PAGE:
-end-
This research was sponsored by the federal Agency for Healthcare Research and Quality.

Harvard Medical School has more than 5,000 full-time faculty working in eight academic departments based at the School's Boston quadrangle or in one of 47 academic departments at 17 affiliated teaching hospitals and research institutes. Those HMS affiliated institutions include: Beth Israel Deaconess Medical Center, Boston VA Medical Center, Brigham and Women's Hospital, Cambridge Hospital, Center for Blood Research, Children's Hospital, Dana-Farber Cancer Institute, Harvard Pilgrim Health Care, Joslin Diabetes Center, Judge Baker Children's Center, Massachusetts Eye and Ear Infirmary, Massachusetts General Hospital, Massachusetts Mental Health Center, McLean Hospital, Mount Auburn Hospital, Schepens Eye Research Institute, Spaulding Rehabilitation Hospital.

Harvard Medical School

Related Heart Attack Articles from Brightsurf:

Top Science Tip Sheet on heart failure, heart muscle cells, heart attack and atrial fibrillation results
Newly discovered pathway may have potential for treating heart failure - New research model helps predict heart muscle cells' impact on heart function after injury - New mass spectrometry approach generates libraries of glycans in human heart tissue - Understanding heart damage after heart attack and treatment may provide clues for prevention - Understanding atrial fibrillation's effects on heart cells may help find treatments - New research may lead to therapy for heart failure caused by ICI cancer medication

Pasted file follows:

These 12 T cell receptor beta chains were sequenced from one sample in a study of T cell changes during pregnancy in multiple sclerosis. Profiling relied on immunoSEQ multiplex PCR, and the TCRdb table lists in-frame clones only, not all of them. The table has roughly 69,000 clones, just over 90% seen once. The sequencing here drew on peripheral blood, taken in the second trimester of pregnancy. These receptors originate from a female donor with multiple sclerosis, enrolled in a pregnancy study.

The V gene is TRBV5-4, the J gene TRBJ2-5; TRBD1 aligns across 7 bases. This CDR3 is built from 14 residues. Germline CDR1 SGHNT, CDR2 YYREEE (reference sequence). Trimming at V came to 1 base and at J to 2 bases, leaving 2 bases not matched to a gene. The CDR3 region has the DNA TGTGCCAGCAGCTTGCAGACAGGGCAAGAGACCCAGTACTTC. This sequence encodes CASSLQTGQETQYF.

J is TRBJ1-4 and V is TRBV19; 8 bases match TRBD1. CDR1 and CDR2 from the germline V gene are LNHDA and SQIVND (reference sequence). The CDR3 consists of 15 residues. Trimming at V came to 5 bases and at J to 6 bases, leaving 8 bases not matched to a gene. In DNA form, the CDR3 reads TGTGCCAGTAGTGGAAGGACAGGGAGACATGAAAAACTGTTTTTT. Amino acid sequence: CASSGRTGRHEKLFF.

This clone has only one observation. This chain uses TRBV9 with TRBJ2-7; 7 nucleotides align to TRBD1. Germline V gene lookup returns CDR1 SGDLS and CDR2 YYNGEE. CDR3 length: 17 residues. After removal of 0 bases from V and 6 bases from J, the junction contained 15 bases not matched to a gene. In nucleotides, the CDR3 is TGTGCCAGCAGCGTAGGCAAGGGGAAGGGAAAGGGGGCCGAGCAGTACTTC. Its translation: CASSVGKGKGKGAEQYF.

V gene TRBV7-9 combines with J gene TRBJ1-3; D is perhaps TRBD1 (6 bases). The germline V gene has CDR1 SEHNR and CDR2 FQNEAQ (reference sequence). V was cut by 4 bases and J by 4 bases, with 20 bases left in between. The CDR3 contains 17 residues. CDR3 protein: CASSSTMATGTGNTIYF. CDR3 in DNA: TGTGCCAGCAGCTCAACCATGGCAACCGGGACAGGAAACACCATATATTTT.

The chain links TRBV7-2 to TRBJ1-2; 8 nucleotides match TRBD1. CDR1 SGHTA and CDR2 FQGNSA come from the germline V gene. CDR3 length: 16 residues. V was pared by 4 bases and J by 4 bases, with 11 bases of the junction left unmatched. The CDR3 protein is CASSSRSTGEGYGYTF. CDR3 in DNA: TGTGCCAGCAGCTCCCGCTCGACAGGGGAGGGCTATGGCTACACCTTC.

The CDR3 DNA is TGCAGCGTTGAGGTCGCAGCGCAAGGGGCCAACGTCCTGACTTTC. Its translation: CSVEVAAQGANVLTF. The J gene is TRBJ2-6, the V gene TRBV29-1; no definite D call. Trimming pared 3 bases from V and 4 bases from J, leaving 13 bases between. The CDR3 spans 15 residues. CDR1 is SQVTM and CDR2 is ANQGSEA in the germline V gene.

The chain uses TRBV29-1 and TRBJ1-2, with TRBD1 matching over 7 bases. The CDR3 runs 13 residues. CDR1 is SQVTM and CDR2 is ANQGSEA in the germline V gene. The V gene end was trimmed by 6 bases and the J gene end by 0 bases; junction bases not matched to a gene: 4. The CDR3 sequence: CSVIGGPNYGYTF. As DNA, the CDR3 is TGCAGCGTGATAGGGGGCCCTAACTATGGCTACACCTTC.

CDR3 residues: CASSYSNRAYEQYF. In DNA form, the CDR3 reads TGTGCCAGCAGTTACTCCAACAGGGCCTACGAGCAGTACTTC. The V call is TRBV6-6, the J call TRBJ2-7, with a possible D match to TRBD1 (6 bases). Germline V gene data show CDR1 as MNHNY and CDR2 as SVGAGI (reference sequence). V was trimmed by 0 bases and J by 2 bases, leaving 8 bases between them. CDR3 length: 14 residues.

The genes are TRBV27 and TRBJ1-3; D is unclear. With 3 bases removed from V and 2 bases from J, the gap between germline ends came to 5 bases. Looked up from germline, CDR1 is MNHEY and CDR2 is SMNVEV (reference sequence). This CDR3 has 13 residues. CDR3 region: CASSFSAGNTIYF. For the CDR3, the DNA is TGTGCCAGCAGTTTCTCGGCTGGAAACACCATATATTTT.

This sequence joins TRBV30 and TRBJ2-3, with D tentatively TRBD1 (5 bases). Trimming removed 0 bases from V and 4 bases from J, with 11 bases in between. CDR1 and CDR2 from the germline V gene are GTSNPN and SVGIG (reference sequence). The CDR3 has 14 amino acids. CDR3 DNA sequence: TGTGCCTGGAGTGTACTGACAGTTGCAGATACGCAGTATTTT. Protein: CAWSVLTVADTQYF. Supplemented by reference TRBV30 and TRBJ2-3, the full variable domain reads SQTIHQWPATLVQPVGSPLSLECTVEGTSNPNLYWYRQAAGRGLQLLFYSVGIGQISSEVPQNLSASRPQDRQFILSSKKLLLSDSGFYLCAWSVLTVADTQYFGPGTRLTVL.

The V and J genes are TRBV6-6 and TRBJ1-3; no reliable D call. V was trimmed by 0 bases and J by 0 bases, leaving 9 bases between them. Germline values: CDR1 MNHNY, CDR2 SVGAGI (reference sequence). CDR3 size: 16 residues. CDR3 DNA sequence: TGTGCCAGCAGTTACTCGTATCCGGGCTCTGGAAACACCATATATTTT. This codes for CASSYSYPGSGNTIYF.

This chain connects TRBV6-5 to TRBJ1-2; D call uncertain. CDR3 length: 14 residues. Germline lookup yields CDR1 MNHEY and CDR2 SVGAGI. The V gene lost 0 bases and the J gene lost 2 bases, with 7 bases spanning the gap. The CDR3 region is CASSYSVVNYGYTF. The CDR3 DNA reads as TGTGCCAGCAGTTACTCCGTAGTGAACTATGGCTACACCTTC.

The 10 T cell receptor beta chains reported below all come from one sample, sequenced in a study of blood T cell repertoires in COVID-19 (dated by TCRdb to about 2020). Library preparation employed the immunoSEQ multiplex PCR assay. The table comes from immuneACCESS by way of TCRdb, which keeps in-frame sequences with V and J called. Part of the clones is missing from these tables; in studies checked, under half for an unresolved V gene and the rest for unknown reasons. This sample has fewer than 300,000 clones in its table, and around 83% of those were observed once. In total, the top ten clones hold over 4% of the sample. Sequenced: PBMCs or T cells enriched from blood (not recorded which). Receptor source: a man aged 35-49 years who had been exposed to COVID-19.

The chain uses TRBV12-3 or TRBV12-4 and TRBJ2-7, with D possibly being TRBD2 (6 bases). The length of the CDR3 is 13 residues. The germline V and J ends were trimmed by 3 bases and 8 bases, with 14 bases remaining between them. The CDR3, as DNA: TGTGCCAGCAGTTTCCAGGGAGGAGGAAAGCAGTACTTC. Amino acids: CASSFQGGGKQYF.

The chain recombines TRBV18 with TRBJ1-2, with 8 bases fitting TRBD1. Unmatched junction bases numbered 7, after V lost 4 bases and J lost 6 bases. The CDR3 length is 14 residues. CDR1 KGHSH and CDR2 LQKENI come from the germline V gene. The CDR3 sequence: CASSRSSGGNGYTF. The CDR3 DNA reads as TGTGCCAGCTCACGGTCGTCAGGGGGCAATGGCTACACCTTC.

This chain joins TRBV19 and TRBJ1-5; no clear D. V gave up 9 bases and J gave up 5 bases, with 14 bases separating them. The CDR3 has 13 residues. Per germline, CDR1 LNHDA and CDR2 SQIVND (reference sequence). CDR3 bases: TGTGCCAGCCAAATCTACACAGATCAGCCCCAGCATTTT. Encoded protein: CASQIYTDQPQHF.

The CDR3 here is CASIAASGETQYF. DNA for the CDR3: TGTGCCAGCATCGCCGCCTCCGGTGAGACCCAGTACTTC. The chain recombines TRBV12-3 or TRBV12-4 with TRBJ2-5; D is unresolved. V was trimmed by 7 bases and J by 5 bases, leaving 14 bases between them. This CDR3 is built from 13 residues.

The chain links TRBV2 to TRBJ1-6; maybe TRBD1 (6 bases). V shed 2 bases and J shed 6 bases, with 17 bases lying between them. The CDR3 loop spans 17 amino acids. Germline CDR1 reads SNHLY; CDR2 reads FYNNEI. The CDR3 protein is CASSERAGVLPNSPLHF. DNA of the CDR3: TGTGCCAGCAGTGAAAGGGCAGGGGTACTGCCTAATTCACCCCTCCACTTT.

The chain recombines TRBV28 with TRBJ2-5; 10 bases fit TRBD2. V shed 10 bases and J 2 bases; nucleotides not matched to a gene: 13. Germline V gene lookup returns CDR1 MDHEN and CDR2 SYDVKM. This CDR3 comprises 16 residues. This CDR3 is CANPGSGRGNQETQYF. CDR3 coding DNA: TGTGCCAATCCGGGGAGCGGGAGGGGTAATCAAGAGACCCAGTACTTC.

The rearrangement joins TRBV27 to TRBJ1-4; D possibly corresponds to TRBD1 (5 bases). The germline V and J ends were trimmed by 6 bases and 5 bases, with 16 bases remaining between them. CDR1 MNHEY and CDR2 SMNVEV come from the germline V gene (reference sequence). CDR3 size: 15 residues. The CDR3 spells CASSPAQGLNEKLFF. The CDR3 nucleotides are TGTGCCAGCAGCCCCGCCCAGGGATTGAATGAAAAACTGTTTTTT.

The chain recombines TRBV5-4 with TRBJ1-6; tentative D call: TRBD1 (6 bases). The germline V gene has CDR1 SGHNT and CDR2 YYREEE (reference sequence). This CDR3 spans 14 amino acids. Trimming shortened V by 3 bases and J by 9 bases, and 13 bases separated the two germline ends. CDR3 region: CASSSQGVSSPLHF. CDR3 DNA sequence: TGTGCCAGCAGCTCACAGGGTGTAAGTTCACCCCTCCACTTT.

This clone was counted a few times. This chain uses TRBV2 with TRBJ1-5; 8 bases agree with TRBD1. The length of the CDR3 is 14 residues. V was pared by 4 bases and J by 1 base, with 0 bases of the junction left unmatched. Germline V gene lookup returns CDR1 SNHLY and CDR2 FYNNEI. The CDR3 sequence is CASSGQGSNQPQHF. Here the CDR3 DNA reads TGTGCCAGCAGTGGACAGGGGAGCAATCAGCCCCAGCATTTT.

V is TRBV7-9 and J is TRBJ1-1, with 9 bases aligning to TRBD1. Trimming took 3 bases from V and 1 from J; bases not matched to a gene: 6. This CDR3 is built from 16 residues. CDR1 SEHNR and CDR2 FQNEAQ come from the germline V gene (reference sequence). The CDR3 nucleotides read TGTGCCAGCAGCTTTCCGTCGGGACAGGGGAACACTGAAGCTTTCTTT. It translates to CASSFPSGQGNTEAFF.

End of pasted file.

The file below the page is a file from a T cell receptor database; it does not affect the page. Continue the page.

Molecular imaging identifies link between heart and kidney inflammation after heart attack
Whole body positron emission tomography (PET) has, for the first time, illustrated the existence of inter-organ communication between the heart and kidneys via the immune system following acute myocardial infarction.

Muscle protein abundant in the heart plays key role in blood clotting during heart attack
A prevalent heart protein known as cardiac myosin, which is released into the body when a person suffers a heart attack, can cause blood to thicken or clot--worsening damage to heart tissue, a new study shows.

New target identified for repairing the heart after heart attack
An immune cell is shown for the first time to be involved in creating the scar that repairs the heart after damage.

Heart cells respond to heart attack and increase the chance of survival
The heart of humans and mice does not completely recover after a heart attack.

A simple method to improve heart-attack repair using stem cell-derived heart muscle cells
The heart cannot regenerate muscle after a heart attack, and this can lead to lethal heart failure.

Mount Sinai discovers placental stem cells that can regenerate heart after heart attack
Study identifies new stem cell type that can significantly improve cardiac function.

Fixing a broken heart: Exploring new ways to heal damage after a heart attack
The days immediately following a heart attack are critical for survivors' longevity and long-term healing of tissue.

Heart patch could limit muscle damage in heart attack aftermath
Guided by computer simulations, an international team of researchers has developed an adhesive patch that can provide support for damaged heart tissue, potentially reducing the stretching of heart muscle that's common after a heart attack.

How the heart sends an SOS signal to bone marrow cells after a heart attack
Exosomes are key to the SOS signal that the heart muscle sends out after a heart attack.

Read More: Heart Attack News and Heart Attack Current Events
Brightsurf.com is a participant in the Amazon Services LLC Associates Program, an affiliate advertising program designed to provide a means for sites to earn advertising fees by advertising and linking to Amazon.com.